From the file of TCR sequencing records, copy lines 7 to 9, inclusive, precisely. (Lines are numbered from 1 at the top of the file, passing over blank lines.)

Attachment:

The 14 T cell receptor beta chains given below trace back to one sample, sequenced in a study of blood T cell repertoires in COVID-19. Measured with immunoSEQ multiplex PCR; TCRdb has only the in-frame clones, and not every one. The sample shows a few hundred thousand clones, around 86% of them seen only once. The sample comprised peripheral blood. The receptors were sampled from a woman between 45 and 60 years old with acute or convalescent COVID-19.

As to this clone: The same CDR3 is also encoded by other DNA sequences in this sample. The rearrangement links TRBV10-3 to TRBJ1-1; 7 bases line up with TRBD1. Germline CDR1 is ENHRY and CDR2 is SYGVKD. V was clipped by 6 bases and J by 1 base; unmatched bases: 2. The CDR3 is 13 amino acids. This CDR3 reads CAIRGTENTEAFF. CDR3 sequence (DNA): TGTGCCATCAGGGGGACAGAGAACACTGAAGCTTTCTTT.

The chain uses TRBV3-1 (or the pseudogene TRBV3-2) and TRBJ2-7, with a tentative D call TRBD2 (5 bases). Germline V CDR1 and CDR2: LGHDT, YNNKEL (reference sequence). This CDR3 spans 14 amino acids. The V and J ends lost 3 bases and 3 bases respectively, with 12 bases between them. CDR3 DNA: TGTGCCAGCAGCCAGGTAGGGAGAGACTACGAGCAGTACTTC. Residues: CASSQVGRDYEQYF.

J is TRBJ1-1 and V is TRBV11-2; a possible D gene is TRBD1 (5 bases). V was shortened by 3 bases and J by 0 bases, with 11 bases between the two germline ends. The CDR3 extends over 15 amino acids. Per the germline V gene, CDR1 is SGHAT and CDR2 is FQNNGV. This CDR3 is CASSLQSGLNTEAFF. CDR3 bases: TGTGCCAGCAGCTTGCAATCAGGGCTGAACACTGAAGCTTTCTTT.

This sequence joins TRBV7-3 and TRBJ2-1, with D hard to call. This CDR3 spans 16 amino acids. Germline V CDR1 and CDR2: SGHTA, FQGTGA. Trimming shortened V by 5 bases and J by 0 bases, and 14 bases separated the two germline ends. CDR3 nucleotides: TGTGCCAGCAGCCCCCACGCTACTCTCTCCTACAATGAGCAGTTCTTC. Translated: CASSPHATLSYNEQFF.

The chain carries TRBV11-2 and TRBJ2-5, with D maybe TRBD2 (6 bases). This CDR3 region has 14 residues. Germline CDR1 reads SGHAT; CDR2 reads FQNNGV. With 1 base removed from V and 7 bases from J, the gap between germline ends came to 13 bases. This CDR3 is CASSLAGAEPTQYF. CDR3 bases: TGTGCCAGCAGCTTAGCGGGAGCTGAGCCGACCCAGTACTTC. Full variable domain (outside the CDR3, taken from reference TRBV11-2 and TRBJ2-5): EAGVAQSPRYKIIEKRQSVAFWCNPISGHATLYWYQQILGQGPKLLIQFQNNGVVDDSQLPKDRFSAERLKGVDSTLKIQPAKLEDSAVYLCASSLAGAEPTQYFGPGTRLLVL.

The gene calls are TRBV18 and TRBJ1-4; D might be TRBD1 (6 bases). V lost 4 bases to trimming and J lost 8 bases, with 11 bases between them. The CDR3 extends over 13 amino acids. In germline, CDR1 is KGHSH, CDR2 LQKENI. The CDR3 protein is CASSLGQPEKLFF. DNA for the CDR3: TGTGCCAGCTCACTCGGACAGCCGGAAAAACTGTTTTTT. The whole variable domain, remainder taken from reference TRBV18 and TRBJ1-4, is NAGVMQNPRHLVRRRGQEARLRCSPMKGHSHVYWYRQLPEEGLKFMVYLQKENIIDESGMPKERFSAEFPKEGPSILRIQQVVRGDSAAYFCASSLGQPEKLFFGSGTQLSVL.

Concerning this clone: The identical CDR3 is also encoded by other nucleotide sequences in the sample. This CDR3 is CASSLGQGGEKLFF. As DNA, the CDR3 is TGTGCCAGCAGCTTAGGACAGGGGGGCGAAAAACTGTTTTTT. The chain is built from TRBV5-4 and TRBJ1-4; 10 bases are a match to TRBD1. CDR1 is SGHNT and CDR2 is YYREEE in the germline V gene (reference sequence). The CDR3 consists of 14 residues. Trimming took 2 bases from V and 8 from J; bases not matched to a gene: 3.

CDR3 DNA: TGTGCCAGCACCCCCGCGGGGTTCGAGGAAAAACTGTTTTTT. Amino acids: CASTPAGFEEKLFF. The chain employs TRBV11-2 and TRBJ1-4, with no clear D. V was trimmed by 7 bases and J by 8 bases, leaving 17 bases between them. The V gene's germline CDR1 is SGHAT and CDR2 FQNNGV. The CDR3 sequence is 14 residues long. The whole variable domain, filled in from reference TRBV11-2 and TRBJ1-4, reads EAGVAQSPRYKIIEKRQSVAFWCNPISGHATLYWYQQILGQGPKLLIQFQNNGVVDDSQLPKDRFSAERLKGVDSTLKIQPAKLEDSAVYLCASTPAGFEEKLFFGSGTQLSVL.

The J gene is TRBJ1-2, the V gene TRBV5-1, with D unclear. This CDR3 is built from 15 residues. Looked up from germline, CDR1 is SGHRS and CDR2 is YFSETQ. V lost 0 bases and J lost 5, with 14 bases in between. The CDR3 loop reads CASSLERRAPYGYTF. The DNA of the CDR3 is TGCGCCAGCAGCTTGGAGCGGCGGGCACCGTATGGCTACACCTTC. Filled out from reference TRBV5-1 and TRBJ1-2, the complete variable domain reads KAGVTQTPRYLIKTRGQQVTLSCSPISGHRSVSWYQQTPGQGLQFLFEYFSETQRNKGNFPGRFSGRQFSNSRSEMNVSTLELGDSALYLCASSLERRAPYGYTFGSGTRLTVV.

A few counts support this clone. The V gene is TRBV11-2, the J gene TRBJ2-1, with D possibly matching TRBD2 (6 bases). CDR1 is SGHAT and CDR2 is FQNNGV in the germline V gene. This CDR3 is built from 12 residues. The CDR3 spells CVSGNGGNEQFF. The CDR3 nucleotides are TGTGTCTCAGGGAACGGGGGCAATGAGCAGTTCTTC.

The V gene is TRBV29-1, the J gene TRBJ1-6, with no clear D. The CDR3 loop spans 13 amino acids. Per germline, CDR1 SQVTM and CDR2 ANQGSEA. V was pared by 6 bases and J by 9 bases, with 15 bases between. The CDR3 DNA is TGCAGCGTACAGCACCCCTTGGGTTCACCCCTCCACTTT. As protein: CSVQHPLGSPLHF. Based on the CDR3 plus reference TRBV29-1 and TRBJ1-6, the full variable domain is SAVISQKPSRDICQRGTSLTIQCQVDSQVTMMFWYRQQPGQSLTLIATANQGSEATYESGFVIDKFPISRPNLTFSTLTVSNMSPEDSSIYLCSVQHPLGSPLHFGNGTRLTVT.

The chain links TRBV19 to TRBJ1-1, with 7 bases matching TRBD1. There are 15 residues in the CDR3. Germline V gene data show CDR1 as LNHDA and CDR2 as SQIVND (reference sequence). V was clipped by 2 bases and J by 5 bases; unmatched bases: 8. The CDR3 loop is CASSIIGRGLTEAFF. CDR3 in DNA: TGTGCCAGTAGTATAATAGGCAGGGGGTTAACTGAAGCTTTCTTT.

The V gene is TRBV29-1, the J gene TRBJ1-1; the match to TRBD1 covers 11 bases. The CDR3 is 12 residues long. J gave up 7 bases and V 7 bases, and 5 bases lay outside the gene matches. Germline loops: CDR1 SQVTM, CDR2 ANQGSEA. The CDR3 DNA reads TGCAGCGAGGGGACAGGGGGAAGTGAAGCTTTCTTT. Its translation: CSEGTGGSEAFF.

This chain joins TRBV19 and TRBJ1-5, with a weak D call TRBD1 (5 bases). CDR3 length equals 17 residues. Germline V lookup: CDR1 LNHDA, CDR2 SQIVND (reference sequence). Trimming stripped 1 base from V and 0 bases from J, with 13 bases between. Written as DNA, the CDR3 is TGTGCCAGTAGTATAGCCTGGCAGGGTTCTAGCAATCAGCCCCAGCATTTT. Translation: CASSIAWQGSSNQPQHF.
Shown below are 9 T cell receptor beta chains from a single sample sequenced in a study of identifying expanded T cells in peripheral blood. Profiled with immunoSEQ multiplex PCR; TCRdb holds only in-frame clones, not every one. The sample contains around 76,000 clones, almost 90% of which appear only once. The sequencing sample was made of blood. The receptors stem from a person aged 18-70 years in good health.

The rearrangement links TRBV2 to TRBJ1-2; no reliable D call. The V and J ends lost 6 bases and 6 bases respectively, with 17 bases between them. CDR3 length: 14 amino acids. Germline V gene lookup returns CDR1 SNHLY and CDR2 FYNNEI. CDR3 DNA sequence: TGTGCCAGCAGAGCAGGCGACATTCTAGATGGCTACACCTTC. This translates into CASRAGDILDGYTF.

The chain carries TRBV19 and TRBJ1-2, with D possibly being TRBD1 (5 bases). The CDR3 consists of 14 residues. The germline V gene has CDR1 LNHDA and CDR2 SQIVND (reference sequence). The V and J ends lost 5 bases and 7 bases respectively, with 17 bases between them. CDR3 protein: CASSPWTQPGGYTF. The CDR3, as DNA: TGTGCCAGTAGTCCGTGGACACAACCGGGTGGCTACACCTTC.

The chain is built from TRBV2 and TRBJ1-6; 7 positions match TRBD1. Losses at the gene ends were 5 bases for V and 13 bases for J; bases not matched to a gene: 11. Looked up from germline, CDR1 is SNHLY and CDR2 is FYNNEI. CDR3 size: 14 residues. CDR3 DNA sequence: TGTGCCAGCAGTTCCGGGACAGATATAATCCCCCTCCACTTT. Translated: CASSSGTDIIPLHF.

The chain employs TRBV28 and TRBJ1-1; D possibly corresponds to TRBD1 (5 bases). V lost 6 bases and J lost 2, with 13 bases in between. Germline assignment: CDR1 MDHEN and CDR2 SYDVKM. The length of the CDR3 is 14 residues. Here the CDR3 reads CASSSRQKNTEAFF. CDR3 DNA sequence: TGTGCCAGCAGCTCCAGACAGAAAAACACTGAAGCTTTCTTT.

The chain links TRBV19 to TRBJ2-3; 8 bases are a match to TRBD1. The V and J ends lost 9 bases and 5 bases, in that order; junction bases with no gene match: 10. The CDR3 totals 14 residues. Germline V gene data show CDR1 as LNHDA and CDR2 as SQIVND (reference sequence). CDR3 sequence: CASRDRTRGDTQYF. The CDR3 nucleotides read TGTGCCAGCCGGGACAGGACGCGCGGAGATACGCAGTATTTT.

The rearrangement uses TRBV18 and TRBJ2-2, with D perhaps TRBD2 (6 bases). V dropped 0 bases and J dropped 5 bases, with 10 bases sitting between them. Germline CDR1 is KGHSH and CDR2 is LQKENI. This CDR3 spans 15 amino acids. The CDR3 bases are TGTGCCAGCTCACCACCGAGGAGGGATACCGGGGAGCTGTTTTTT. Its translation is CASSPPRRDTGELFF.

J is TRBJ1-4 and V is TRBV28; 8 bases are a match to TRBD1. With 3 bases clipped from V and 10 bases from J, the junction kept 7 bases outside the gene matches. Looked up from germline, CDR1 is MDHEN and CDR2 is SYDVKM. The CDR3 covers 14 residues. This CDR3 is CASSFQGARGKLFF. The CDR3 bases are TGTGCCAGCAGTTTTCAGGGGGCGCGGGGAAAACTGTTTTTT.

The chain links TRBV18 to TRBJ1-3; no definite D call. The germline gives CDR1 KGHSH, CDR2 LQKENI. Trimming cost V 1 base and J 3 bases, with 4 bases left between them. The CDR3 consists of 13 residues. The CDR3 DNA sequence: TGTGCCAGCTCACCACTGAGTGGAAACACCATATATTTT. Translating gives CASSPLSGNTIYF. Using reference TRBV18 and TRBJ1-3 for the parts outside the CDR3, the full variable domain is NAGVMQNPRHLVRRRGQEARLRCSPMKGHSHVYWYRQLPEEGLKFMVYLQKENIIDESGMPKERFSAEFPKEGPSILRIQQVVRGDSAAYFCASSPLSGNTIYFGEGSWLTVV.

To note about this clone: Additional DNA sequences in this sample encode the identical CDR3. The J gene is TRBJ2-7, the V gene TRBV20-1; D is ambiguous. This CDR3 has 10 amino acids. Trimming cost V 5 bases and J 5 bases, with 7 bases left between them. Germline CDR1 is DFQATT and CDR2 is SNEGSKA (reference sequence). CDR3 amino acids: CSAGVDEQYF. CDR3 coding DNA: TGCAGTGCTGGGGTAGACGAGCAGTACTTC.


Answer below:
The gene calls are TRBV18 and TRBJ1-4; D might be TRBD1 (6 bases). V lost 4 bases to trimming and J lost 8 bases, with 11 bases between them. The CDR3 extends over 13 amino acids. In germline, CDR1 is KGHSH, CDR2 LQKENI. The CDR3 protein is CASSLGQPEKLFF. DNA for the CDR3: TGTGCCAGCTCACTCGGACAGCCGGAAAAACTGTTTTTT. The whole variable domain, remainder taken from reference TRBV18 and TRBJ1-4, is NAGVMQNPRHLVRRRGQEARLRCSPMKGHSHVYWYRQLPEEGLKFMVYLQKENIIDESGMPKERFSAEFPKEGPSILRIQQVVRGDSAAYFCASSLGQPEKLFFGSGTQLSVL.

Concerning this clone: The identical CDR3 is also encoded by other nucleotide sequences in the sample. This CDR3 is CASSLGQGGEKLFF. As DNA, the CDR3 is TGTGCCAGCAGCTTAGGACAGGGGGGCGAAAAACTGTTTTTT. The chain is built from TRBV5-4 and TRBJ1-4; 10 bases are a match to TRBD1. CDR1 is SGHNT and CDR2 is YYREEE in the germline V gene (reference sequence). The CDR3 consists of 14 residues. Trimming took 2 bases from V and 8 from J; bases not matched to a gene: 3.

CDR3 DNA: TGTGCCAGCACCCCCGCGGGGTTCGAGGAAAAACTGTTTTTT. Amino acids: CASTPAGFEEKLFF. The chain employs TRBV11-2 and TRBJ1-4, with no clear D. V was trimmed by 7 bases and J by 8 bases, leaving 17 bases between them. The V gene's germline CDR1 is SGHAT and CDR2 FQNNGV. The CDR3 sequence is 14 residues long. The whole variable domain, filled in from reference TRBV11-2 and TRBJ1-4, reads EAGVAQSPRYKIIEKRQSVAFWCNPISGHATLYWYQQILGQGPKLLIQFQNNGVVDDSQLPKDRFSAERLKGVDSTLKIQPAKLEDSAVYLCASTPAGFEEKLFFGSGTQLSVL.